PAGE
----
For months now, I have left the exam room after a patient visit feeling unsettled- not by my patient’s clinical challenges but by the suffering of my fellow American. Dozens of my patients report fear, sleeplessness, dread, worry and dejection over “America,” “the future,” “what’s coming next?” or, in these past days, what happens “after Election Day.” Some are felled by the shock of the Trump presidency that will soon be a reality, and many have spent long moments sobbing, heartbroken in my office.
Countless are torn at the state of the country and having no choice. Noticing this so often these past months, I came up with a name for these symptoms: Election Dysthymia.
I am a sleep disorders specialist. People come to see me when they have trouble sleeping. Many of my patients have mental health issues that improve greatly when I treat their sleep disorders. While all my patients see me because they have sleep disorders, the intensity, the depravity and the relentlessness of the 2016 election cycle have resulted in an additionally corrosive assault on my patients.
More times than I can count, I instructed my patients to discontinue watching politics or news well before bedtime, to disengage from their social media feeds and to create a sanctuary free of politics and media in order to regain some solace. Too many people were becoming both sleep deprived and angry or irritated and anxious at just the times they need to be able to fall asleep.
I recall one of my patients, a native-born American and a World Trade Center first responder, who captured these fears in recent weeks: "Everyone wants to come here, to America. But if it goes bad here, where will we go?"
Being a dual British and American citizen, I suddenly realized most Americans not only are, but feel, captive. My own ambivalence has struck me in this difficult first year of my American citizenship, after a 25-year wait; later, experiencing the chasm that surrounds many American Muslims today as experienced through attitudes toward Syrian refugees, I wondered if I would ever be American enough’; finally, in the weeks leading up to the election, I exercised my thoroughly American right to free expression, writing of my despair at not having a presidential candidate for whom to vote (I just couldn’t get behind Hillary knowing she was a staunch advocate of drone warfare on Muslim majority populations and a proponent of an Obamacare I see failing my patients every day in my practice). I too, I now realize, have joined my own dysthymic patients and become an Insecure American.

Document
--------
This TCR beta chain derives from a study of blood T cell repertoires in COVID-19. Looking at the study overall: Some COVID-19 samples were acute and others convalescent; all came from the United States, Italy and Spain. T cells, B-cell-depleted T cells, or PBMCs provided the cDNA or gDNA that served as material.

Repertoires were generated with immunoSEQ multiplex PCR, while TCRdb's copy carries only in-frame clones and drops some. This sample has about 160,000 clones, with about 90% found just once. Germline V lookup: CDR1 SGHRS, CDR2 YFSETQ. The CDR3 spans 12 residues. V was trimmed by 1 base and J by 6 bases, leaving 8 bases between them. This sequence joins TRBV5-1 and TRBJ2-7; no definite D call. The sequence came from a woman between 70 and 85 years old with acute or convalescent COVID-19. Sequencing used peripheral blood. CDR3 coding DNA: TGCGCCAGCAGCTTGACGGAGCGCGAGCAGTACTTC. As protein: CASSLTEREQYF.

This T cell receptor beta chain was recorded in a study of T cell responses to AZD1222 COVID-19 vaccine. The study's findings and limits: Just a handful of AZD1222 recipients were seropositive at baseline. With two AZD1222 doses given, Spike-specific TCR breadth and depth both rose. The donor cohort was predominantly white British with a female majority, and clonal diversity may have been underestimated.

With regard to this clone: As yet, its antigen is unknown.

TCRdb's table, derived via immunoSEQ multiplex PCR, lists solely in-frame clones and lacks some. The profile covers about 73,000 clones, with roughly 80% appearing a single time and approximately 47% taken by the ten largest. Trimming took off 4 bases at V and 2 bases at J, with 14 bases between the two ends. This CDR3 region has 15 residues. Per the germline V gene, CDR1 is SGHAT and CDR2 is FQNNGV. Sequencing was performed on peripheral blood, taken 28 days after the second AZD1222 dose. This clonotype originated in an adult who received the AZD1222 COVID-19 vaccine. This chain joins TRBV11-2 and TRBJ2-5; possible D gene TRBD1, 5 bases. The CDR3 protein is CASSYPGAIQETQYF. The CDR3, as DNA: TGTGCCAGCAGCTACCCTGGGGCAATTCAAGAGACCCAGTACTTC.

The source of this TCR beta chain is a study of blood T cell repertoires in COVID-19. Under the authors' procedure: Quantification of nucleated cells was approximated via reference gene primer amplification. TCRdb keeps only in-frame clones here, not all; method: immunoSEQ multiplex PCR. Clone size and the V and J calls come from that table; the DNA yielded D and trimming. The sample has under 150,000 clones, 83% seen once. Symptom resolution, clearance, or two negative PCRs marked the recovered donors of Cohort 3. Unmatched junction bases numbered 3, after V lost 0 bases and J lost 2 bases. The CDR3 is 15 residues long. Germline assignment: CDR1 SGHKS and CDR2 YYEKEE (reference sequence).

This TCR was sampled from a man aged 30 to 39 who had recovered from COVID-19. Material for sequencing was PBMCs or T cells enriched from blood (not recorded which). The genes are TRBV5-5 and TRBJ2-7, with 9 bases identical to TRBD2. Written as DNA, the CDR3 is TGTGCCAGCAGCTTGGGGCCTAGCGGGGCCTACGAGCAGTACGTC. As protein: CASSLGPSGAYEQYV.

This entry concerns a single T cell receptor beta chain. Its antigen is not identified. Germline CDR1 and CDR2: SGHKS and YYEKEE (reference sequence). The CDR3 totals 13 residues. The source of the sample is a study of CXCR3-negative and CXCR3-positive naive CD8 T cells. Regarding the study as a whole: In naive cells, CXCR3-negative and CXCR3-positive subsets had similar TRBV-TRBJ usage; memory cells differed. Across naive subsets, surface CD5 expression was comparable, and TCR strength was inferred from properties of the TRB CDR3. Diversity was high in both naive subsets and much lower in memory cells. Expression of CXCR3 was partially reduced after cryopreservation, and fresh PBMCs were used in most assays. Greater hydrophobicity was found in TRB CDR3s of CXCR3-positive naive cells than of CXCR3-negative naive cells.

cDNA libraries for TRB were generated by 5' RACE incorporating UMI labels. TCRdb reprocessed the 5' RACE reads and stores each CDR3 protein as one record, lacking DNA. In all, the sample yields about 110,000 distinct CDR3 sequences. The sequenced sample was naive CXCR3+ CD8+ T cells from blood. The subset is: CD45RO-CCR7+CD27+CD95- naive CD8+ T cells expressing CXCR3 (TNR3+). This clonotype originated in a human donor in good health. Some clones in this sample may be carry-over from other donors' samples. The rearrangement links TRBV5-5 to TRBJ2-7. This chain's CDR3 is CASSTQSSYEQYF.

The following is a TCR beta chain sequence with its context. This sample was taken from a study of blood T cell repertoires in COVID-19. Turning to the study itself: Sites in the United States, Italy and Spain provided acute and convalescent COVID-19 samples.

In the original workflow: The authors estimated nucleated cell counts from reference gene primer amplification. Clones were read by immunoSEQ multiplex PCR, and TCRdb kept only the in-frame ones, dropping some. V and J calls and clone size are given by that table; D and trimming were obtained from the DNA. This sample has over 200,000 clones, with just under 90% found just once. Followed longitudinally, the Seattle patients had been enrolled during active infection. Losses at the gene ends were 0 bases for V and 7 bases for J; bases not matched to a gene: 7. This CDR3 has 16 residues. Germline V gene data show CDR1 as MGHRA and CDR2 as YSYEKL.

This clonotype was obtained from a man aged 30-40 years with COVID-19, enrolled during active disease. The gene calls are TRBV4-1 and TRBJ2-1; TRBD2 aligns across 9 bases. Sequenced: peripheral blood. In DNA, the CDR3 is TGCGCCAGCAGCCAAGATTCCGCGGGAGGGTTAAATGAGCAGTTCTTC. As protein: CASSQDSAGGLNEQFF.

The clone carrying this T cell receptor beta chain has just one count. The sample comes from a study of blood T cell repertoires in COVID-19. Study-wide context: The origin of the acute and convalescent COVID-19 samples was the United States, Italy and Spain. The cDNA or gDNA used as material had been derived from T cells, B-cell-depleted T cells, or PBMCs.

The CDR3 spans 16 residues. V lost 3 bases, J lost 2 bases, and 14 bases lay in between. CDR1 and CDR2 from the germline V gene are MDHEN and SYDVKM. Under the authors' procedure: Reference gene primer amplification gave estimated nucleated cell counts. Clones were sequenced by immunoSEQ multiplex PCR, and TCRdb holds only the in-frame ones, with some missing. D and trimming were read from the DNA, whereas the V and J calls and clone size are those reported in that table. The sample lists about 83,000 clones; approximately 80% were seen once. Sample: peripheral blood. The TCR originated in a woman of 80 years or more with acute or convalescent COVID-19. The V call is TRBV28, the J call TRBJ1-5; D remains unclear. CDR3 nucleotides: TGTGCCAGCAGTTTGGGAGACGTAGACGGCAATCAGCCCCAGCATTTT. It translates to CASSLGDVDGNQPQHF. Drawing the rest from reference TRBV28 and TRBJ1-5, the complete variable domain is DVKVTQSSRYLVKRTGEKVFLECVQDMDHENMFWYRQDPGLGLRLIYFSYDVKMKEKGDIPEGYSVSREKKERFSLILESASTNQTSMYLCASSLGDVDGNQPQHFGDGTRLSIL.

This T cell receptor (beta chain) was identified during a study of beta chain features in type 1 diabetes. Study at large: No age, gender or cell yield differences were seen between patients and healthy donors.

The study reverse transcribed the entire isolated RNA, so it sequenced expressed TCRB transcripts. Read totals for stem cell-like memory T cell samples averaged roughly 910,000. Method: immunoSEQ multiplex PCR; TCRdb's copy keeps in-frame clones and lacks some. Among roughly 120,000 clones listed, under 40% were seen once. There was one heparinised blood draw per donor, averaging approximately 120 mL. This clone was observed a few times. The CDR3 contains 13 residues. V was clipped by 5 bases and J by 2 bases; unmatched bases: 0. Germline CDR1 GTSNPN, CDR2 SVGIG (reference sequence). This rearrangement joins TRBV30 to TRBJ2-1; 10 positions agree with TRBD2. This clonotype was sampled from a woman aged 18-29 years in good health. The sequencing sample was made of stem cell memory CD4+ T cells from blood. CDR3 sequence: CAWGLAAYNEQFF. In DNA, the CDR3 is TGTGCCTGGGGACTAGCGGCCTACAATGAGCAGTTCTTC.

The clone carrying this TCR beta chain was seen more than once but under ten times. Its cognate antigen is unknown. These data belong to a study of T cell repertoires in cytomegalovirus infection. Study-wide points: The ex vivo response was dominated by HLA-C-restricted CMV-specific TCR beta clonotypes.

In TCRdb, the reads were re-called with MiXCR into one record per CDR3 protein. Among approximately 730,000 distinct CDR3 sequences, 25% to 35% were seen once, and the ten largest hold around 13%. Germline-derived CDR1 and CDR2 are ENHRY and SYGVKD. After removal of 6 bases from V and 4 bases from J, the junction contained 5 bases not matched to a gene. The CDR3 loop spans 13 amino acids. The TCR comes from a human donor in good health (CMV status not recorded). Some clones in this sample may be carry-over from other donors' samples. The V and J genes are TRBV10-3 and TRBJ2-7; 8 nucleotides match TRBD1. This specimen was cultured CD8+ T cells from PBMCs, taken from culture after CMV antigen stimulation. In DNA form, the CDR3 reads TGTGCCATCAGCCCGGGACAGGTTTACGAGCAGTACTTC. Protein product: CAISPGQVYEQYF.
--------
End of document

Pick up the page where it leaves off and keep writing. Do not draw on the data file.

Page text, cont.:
Anthropologist Hugh Gusterson and Catherine Besteman edited a fascinating volume of essays, The Insecure American: How We Got Here and What We Should Do About It. The book, with an eloquent forward by Barbara Ehrenreich, describes how Americans once believed themselves intrepid. But defeat in Vietnam, the energy crisis, our undeniable economic decline and wage stagnation changed all that.